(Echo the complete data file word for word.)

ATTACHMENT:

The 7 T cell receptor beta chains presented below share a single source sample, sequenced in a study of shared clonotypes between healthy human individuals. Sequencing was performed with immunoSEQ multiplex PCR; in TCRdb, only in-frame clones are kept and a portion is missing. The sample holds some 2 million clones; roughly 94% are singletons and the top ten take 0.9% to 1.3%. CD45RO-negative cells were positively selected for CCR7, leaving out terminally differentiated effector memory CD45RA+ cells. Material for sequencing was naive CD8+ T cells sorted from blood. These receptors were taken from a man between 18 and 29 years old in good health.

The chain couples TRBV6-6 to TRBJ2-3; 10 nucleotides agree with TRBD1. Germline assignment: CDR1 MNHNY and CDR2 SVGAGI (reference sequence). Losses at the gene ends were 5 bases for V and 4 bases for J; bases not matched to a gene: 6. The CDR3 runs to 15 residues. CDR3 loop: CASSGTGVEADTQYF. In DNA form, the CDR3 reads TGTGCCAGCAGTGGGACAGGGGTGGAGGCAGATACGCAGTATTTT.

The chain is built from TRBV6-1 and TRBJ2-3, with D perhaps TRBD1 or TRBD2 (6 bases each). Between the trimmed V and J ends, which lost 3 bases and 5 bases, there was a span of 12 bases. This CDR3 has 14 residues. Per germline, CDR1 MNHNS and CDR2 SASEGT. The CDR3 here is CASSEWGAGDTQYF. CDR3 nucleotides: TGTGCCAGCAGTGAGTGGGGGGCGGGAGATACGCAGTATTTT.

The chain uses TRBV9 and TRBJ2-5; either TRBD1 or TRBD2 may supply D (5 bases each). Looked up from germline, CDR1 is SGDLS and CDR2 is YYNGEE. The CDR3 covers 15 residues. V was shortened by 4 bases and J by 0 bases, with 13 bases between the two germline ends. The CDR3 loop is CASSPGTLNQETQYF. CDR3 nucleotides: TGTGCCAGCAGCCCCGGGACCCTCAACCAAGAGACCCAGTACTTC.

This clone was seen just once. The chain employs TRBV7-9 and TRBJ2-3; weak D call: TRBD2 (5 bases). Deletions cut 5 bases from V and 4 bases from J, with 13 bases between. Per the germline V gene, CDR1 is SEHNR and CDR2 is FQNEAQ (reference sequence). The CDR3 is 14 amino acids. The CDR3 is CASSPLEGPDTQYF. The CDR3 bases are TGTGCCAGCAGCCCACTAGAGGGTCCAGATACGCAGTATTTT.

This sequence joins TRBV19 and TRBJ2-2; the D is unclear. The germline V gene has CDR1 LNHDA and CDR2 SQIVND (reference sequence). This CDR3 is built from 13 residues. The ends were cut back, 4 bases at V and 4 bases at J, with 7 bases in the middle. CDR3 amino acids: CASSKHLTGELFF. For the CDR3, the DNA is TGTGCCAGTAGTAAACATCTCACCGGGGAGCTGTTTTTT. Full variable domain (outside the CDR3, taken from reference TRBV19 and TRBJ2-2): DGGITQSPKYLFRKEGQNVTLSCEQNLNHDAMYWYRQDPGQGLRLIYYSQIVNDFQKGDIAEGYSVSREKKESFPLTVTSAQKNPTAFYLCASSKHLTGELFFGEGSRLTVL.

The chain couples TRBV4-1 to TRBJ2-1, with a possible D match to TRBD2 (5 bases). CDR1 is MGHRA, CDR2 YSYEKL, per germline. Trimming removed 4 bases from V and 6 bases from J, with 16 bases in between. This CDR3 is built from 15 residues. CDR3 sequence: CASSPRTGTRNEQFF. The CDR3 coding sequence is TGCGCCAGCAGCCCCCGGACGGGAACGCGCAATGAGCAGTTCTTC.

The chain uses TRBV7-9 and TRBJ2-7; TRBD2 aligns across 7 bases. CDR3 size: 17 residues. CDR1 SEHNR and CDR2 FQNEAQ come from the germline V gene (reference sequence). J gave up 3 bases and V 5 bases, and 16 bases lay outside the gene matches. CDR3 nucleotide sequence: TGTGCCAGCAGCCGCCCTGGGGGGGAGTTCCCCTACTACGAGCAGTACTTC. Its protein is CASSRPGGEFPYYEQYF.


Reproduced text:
The 7 T cell receptor beta chains presented below share a single source sample, sequenced in a study of shared clonotypes between healthy human individuals. Sequencing was performed with immunoSEQ multiplex PCR; in TCRdb, only in-frame clones are kept and a portion is missing. The sample holds some 2 million clones; roughly 94% are singletons and the top ten take 0.9% to 1.3%. CD45RO-negative cells were positively selected for CCR7, leaving out terminally differentiated effector memory CD45RA+ cells. Material for sequencing was naive CD8+ T cells sorted from blood. These receptors were taken from a man between 18 and 29 years old in good health.

The chain couples TRBV6-6 to TRBJ2-3; 10 nucleotides agree with TRBD1. Germline assignment: CDR1 MNHNY and CDR2 SVGAGI (reference sequence). Losses at the gene ends were 5 bases for V and 4 bases for J; bases not matched to a gene: 6. The CDR3 runs to 15 residues. CDR3 loop: CASSGTGVEADTQYF. In DNA form, the CDR3 reads TGTGCCAGCAGTGGGACAGGGGTGGAGGCAGATACGCAGTATTTT.

The chain is built from TRBV6-1 and TRBJ2-3, with D perhaps TRBD1 or TRBD2 (6 bases each). Between the trimmed V and J ends, which lost 3 bases and 5 bases, there was a span of 12 bases. This CDR3 has 14 residues. Per germline, CDR1 MNHNS and CDR2 SASEGT. The CDR3 here is CASSEWGAGDTQYF. CDR3 nucleotides: TGTGCCAGCAGTGAGTGGGGGGCGGGAGATACGCAGTATTTT.

The chain uses TRBV9 and TRBJ2-5; either TRBD1 or TRBD2 may supply D (5 bases each). Looked up from germline, CDR1 is SGDLS and CDR2 is YYNGEE. The CDR3 covers 15 residues. V was shortened by 4 bases and J by 0 bases, with 13 bases between the two germline ends. The CDR3 loop is CASSPGTLNQETQYF. CDR3 nucleotides: TGTGCCAGCAGCCCCGGGACCCTCAACCAAGAGACCCAGTACTTC.

This clone was seen just once. The chain employs TRBV7-9 and TRBJ2-3; weak D call: TRBD2 (5 bases). Deletions cut 5 bases from V and 4 bases from J, with 13 bases between. Per the germline V gene, CDR1 is SEHNR and CDR2 is FQNEAQ (reference sequence). The CDR3 is 14 amino acids. The CDR3 is CASSPLEGPDTQYF. The CDR3 bases are TGTGCCAGCAGCCCACTAGAGGGTCCAGATACGCAGTATTTT.

This sequence joins TRBV19 and TRBJ2-2; the D is unclear. The germline V gene has CDR1 LNHDA and CDR2 SQIVND (reference sequence). This CDR3 is built from 13 residues. The ends were cut back, 4 bases at V and 4 bases at J, with 7 bases in the middle. CDR3 amino acids: CASSKHLTGELFF. For the CDR3, the DNA is TGTGCCAGTAGTAAACATCTCACCGGGGAGCTGTTTTTT. Full variable domain (outside the CDR3, taken from reference TRBV19 and TRBJ2-2): DGGITQSPKYLFRKEGQNVTLSCEQNLNHDAMYWYRQDPGQGLRLIYYSQIVNDFQKGDIAEGYSVSREKKESFPLTVTSAQKNPTAFYLCASSKHLTGELFFGEGSRLTVL.

The chain couples TRBV4-1 to TRBJ2-1, with a possible D match to TRBD2 (5 bases). CDR1 is MGHRA, CDR2 YSYEKL, per germline. Trimming removed 4 bases from V and 6 bases from J, with 16 bases in between. This CDR3 is built from 15 residues. CDR3 sequence: CASSPRTGTRNEQFF. The CDR3 coding sequence is TGCGCCAGCAGCCCCCGGACGGGAACGCGCAATGAGCAGTTCTTC.

The chain uses TRBV7-9 and TRBJ2-7; TRBD2 aligns across 7 bases. CDR3 size: 17 residues. CDR1 SEHNR and CDR2 FQNEAQ come from the germline V gene (reference sequence). J gave up 3 bases and V 5 bases, and 16 bases lay outside the gene matches. CDR3 nucleotide sequence: TGTGCCAGCAGCCGCCCTGGGGGGGAGTTCCCCTACTACGAGCAGTACTTC. Its protein is CASSRPGGEFPYYEQYF.